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Michelle Foster
June 6, 2013

6 Reasons to Choose NGBS Green Certification Over LEED

In the past four years, tens of thousands of homes and apartments have been NGBS Green Certified by Home Innovation Research Labs, yet the National Green Building Standard (NGBS) and the Home Innovation NGBS Green Certification program are still not as well-known as the LEED green building rating system. If you are seeking a green certification for your residential project, NGBS green certification is affordable, flexible, and yet rigorous. Below is a quick primer as to why you should consider NGBS green certification for your next project.

1. The NGBS was developed specifically for residential buildings; just residential buildings.

The NGBS and Home Innovation NGBS Green Certification Program are specifically designed for residential buildings. All of the green practices and requirements in the NGBS were selected by the NGBS Consensus Committee for their applicability and relevance to improving the performance of single-family homes and multifamily buildings. Homes are fundamentally different in their function, financing, operation and maintenance, and use than other building types. Sure, some systems, performance metrics, and objectives are similar; but the differences are significant enough that one size doesn’t fit all. Use the right tool for the job. For residential construction, the NGBS was crafted solely for residential buildings and the NGBS certification program is administered by an independent, third party with 50 years of residential experience.

2. There isn’t a more credible or rigorous residential green building rating system than the NGBS.

The NGBS is the most rigorous national green building rating system available for residential buildings. Many people express disbelief at this assertion. How could the NGBS, whose development was facilitated by an industry trade association, be more rigorous than LEED? Like LEED, the NGBS has a set of mandatory practices (LEED calls them prerequisites) that must be successfully implemented for a project to be certified at any level. Also like LEED, the NGBS has six categories of green practices from which architects and builders select the practices they will incorporate into their homes and multifamily buildings. That is where the similarities end. For LEED certification, a building must attain a certain number of total points from any of the green building practices. For NGBS certification, a project must meet the point minimum in every category of green building practices. Each and every NGBS Green Certified project must incorporate sufficient green practices designed to increase resource efficiency, boost energy efficiency, reduce water use, minimize land development impacts, improve the indoor environment, and help ensure the building’s future performance through informed owner operation and maintenance. Further, to attain higher levels of NGBS certification, the project must incorporate an increasing amount of green building practices in every category of green building practices. This stringent requirement is designed to ensure that projects attaining higher certification levels are designed at higher performance targets for every aspect of green building. Got a net-zero energy home? Fabulous. But even with a very energy-efficient, high-performance home like that you can’t attain Emerald, the highest certification level in the NGBS, unless you also attain the Emerald point minimums for the five green building categories other than energy efficiency. If you are looking to set your projects apart from the competition from a performance perspective, only the NGBS ensures the highest level of rigor.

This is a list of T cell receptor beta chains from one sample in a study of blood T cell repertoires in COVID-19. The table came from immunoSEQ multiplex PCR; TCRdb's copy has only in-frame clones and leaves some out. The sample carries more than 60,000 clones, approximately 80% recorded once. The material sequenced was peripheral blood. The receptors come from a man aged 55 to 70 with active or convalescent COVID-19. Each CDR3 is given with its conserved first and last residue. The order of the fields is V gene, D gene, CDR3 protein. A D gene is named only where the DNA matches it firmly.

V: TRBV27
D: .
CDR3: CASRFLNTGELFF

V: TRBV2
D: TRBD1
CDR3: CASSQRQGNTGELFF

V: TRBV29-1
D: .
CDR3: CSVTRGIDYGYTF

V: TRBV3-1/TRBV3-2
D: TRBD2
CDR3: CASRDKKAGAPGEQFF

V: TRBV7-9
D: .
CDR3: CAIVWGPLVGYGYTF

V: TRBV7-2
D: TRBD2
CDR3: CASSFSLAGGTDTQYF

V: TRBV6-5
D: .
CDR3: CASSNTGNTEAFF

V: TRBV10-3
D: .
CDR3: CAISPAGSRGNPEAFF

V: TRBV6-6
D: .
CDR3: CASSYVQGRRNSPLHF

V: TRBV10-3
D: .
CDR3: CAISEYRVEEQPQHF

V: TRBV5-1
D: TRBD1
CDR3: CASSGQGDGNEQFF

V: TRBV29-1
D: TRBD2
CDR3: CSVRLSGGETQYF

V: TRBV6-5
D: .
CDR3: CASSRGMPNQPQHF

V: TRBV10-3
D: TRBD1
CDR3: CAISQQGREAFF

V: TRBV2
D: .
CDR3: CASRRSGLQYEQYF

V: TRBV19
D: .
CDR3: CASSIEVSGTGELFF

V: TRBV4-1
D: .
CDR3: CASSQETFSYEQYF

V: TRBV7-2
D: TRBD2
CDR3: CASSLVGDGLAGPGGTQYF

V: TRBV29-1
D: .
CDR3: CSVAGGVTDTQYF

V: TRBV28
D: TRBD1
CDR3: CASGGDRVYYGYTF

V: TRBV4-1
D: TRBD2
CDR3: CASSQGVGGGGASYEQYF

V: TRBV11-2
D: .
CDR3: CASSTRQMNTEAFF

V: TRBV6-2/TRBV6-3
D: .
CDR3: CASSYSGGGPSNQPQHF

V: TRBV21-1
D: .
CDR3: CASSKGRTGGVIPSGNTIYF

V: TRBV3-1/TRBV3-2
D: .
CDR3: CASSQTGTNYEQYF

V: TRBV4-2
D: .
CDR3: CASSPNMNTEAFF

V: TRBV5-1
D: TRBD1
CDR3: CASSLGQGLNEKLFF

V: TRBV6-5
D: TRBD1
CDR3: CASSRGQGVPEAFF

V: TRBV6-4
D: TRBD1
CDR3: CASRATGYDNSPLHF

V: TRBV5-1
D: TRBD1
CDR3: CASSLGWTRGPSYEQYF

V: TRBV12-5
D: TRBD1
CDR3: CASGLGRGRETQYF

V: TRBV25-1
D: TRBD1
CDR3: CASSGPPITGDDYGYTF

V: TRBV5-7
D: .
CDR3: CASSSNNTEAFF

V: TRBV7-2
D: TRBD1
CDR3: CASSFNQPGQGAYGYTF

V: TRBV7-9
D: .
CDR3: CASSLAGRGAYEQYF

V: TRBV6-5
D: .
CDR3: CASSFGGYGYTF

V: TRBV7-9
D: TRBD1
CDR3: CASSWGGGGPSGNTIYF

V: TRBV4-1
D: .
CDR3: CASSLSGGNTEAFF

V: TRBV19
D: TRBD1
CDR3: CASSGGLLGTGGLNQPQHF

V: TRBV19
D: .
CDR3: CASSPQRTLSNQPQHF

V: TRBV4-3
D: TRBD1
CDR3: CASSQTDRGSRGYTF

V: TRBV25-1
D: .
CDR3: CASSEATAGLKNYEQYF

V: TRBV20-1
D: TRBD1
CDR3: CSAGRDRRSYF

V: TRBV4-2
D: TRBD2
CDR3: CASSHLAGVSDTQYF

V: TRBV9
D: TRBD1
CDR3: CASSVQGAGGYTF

3. The NGBS is flexible enough to accommodate any type of residential building.